Giants of Enterprise: Seven Business Innovators and the Empires They Built, by Harvard Business School professor Richard S. Tedlow, is the story of seven great American entrepreneurs of the last century who created new industries or new business from nothing. In this 528-page book, Professor Tedlow describes the lives and works of Andrew Carnegie (the steel magnate), George Eastman (the founder of Kodak), Henry Ford (the man who brought cars to the masses), Thomas Watson Sr. (the founder of IBM), Charles Revson (the man behind the success of Revlon), Sam Walton (the founder of Walmart), and Robert Noyce (the driving force behind Silicon Valley). Professor Tedlow is impressed by the contributions of these seven great American heroes. (as are almost all of us), but that does not stop him from critically exploring their personal and professional triumphs and failures.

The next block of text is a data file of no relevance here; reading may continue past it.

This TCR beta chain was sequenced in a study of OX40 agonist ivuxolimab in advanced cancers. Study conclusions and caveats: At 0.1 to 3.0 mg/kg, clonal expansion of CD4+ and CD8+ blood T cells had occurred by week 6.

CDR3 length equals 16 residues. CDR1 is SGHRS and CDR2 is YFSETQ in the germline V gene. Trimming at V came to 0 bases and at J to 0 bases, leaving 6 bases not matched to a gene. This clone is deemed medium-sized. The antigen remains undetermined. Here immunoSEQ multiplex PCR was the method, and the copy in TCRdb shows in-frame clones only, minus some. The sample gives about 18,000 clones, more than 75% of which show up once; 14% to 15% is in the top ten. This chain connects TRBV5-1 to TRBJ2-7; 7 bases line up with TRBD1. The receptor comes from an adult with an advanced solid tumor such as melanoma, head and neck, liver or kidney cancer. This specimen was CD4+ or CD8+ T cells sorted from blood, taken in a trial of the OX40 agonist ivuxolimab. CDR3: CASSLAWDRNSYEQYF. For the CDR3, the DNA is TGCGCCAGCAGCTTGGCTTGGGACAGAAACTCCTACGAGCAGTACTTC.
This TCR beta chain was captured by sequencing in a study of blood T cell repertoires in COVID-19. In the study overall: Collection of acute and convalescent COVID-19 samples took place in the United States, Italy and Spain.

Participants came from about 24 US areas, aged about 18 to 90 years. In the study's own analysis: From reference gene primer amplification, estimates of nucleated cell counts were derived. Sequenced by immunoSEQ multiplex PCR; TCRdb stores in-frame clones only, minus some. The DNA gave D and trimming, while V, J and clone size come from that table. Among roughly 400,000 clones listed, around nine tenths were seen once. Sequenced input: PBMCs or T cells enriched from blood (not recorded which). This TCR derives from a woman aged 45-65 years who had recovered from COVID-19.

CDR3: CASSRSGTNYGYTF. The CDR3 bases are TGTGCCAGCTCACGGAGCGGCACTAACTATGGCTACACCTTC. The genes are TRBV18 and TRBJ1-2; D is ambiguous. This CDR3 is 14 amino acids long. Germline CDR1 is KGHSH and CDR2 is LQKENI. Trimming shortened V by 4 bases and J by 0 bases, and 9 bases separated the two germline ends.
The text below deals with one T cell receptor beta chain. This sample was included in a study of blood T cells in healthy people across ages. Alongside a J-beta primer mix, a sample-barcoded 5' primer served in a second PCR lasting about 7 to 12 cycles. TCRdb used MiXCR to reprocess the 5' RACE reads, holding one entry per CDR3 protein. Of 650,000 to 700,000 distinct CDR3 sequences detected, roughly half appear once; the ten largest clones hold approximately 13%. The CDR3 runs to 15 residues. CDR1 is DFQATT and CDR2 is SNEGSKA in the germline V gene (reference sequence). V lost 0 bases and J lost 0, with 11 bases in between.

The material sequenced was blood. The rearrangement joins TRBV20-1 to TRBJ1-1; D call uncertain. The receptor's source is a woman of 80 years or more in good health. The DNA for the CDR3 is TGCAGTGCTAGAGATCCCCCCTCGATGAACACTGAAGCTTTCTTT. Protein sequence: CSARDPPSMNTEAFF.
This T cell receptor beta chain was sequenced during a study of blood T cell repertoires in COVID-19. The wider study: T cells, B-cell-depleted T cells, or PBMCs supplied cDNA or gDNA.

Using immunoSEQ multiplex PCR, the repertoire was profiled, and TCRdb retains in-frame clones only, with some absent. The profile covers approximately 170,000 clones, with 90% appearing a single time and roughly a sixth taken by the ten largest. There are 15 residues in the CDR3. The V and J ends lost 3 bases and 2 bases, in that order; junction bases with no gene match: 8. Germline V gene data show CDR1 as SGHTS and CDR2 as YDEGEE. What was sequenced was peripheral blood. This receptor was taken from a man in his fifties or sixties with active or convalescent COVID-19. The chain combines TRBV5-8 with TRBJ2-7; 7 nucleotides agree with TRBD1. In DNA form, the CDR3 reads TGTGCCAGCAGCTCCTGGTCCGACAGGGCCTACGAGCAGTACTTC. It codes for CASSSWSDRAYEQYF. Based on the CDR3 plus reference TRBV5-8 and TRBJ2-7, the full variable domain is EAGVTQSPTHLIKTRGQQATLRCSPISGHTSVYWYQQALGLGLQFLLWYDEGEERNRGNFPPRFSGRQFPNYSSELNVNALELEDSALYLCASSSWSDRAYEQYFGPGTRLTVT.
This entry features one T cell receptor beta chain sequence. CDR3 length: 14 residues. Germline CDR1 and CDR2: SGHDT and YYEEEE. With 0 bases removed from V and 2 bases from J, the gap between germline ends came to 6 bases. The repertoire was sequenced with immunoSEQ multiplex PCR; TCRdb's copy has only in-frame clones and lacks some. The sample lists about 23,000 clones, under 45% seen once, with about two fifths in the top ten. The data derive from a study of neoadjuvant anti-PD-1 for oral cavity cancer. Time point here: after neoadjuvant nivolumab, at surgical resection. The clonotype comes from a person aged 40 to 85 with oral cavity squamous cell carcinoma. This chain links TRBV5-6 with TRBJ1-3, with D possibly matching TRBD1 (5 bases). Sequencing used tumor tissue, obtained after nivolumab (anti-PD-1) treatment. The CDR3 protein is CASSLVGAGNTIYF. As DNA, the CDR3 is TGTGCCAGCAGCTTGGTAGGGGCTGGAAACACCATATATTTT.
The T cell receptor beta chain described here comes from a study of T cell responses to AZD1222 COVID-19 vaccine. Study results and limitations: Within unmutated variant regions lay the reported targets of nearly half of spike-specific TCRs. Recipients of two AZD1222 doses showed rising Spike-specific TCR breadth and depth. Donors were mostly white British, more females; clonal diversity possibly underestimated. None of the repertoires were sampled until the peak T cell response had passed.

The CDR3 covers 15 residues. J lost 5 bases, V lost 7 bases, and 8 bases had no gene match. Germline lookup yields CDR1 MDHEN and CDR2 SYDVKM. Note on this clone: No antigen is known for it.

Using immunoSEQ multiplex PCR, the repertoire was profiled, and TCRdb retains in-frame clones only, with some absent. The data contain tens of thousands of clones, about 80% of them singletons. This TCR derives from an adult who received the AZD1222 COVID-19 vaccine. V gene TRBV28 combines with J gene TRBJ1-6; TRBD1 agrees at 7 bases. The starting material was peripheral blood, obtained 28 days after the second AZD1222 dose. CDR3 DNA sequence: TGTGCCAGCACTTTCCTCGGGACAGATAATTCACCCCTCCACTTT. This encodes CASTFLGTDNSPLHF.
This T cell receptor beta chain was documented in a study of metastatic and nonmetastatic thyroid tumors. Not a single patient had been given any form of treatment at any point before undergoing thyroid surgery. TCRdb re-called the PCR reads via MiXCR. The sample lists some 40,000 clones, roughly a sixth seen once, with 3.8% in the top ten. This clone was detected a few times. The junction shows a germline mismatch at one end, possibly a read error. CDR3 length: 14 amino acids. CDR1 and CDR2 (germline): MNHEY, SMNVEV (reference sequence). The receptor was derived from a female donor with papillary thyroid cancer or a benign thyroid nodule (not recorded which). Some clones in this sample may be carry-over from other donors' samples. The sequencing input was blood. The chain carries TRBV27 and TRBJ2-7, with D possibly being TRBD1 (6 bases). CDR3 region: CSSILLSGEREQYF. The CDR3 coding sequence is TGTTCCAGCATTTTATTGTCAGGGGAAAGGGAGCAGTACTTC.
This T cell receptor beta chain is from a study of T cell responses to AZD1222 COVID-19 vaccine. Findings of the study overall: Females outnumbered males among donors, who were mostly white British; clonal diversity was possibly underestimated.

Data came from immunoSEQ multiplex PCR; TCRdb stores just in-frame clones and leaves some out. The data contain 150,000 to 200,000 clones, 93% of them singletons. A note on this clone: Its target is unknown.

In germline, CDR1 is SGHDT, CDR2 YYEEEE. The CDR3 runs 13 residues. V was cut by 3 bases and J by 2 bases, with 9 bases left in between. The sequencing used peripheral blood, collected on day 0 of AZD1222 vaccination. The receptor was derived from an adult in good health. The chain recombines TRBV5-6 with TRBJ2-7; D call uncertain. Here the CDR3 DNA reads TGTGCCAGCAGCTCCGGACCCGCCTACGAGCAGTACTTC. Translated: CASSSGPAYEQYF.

The book is very informative BUT it is long! I personally don’t have an issue with reading long books, especially when they entertain and inform me about highly succesful entrepreneurs who broke old rules and created new ones, but I know of many people for whom the biggest obstacle to reading this book is its length. Frankly, I think Professor Tedlow could write a much shorter version of the same book and likely find it to be more popular for use in business schools and entrepreneurship classes.